- It is registered in the UK, but its securities are admitted to trading only on EEA regulated markets outside the UK. The Panel estimates that this currently affects 11 UK companies.
- It is registered in another EEA state, but its securities are admitted to trading only on an EEA regulated market in the UK (or, in some cases, to multiple EEA regulated markets), and not to a regulated market in the country in which it is registered. The Panel estimates that this currently affects 25 EEA companies.
Where the regime applies (depending on which of the two conditions above the company meets), some parts of the takeover are governed by the Code, and the other elements are governed by the takeover rules of another EEA state.
How would this change?
Under the proposed no-deal arrangements, this regime would end. Following exit day, the Code would apply only to offers for companies that are registered in the UK and which either have securities admitted to trading on a UK regulated market or multilateral trading facility, or have their central management and control in the UK (the so-called “residency test”).
This means that the 25 EEA companies referred to above would no longer be subject to the Code in any respect. They may, however, become subject to the full extent of the takeover rules in their country of registration. (The Panel notes that this would be the case for companies registered in Ireland.)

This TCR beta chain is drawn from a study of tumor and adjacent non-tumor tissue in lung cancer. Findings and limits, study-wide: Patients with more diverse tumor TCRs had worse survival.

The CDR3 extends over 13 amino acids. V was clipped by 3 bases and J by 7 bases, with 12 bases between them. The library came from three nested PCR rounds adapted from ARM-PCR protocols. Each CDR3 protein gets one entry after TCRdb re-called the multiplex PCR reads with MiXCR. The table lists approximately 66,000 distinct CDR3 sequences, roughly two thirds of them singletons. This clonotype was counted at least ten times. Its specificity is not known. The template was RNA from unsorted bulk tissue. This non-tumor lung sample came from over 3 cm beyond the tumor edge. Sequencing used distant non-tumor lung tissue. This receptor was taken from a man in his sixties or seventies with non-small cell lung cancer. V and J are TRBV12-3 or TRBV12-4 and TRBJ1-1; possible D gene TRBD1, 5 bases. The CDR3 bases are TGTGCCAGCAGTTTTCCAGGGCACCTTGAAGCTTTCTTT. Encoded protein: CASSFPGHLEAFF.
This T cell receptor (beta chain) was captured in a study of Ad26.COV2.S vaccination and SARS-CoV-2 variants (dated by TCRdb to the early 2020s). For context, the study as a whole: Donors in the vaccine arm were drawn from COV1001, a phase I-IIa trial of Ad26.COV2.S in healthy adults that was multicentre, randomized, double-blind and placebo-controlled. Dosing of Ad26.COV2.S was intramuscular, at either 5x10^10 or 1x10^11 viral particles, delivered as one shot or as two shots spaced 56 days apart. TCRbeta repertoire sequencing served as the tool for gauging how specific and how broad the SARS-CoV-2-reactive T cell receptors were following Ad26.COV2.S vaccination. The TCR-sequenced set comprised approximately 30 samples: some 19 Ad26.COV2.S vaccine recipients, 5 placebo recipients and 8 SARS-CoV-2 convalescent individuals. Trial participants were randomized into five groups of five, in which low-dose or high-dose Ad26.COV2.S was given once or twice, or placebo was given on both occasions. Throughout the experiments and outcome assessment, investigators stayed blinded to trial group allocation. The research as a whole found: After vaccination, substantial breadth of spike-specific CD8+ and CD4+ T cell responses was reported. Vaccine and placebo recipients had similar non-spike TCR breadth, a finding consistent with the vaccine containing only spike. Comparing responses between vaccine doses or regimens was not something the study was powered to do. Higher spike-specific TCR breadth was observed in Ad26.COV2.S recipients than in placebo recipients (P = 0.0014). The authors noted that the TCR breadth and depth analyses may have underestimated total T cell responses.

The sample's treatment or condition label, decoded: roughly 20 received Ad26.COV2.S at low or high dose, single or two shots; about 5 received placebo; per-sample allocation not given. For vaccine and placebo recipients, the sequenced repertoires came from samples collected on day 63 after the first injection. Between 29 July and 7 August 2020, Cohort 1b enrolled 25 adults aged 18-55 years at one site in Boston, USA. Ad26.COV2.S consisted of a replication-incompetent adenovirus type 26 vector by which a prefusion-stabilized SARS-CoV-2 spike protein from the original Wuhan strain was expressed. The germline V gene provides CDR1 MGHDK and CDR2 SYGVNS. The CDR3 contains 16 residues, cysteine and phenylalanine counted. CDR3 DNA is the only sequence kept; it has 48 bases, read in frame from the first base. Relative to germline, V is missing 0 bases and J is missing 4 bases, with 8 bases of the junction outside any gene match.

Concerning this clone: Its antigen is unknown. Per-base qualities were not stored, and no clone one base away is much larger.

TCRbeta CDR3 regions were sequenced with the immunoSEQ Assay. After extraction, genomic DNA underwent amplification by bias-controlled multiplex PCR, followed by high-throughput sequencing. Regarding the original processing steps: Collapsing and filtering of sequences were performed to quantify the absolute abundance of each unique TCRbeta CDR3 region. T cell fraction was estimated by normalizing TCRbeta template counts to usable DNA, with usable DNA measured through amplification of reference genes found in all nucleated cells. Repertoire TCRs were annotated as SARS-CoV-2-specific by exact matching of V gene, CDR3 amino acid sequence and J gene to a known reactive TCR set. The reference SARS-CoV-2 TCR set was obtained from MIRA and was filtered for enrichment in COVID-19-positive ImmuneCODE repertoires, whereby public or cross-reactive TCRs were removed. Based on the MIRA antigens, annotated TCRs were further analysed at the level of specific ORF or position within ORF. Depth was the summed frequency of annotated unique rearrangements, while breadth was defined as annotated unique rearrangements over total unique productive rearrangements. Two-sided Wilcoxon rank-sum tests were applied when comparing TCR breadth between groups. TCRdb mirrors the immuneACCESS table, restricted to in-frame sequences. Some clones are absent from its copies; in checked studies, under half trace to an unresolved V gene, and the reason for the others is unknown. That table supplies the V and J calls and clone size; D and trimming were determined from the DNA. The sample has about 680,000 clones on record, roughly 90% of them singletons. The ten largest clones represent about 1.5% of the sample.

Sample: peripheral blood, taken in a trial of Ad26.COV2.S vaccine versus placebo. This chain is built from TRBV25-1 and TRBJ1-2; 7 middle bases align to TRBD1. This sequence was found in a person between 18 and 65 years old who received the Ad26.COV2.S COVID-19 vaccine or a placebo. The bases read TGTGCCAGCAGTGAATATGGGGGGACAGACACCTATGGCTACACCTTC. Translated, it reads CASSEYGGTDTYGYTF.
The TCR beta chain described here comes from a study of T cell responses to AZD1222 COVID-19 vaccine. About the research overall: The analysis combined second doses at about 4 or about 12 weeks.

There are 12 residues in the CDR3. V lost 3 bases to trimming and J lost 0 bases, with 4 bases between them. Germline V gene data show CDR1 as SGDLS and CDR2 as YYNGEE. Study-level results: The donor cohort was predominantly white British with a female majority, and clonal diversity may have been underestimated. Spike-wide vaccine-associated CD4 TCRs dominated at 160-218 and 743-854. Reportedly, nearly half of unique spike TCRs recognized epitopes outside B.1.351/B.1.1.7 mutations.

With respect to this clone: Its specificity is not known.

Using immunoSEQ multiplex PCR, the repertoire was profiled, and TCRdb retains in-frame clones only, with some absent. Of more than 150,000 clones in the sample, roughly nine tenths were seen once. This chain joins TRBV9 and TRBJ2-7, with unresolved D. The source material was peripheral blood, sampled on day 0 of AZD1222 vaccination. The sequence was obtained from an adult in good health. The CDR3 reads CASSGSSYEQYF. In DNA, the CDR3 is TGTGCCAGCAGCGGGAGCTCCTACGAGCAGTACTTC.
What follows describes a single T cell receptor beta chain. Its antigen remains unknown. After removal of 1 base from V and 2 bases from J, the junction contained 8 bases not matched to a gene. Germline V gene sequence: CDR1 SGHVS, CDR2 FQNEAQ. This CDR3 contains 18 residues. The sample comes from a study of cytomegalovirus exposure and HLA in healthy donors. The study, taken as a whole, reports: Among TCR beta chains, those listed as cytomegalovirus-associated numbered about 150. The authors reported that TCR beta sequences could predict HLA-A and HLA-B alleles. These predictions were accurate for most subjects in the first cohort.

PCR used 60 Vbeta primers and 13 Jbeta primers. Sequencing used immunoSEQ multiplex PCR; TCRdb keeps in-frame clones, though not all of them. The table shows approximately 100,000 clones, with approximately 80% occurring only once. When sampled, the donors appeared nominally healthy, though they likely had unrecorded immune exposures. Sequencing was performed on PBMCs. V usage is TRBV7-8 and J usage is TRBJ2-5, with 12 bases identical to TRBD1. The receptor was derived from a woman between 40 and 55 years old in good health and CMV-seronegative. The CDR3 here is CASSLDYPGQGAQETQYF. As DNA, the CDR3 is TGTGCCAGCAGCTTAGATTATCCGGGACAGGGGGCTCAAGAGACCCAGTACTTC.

The 11 UK companies referred to above would remain subject to the Code, but only if they satisfy the residency test. However, if they do satisfy that test, they will be subject to the entire Code, and not merely parts of it as at present.
The Panel has also noted that the changes could result in some companies coming under “dual jurisdiction”. This would happen where the company is registered in the UK and satisfies the residency test, but its securities are admitted only to a regulated market in one or more other EEA states. This can give rise to conflicts between different takeover systems, and the Panel should be consulted if this is likely so that it can give guidance.
The Panel has asked for comments on its proposals by 17 December 2018.
As part of his Budget, the Chancellor has confirmed two significant changes to the availability of entrepreneurs’ relief (ER).
ER allows individuals to reduce their tax liability on a disposal of their “personal company”. So long as the shares being sold meet the qualifying criteria, an individual will pay capital gains tax at a reduced rate of 10% (rather than the normal rate of 20%), up to a maximum lifetime limit of £10 million of gains.
Although initially designed to encourage entrepreneurial investment, ER has become a staple feature of private equity- and venture capital-backed deals involving management.
The two changes are as follows: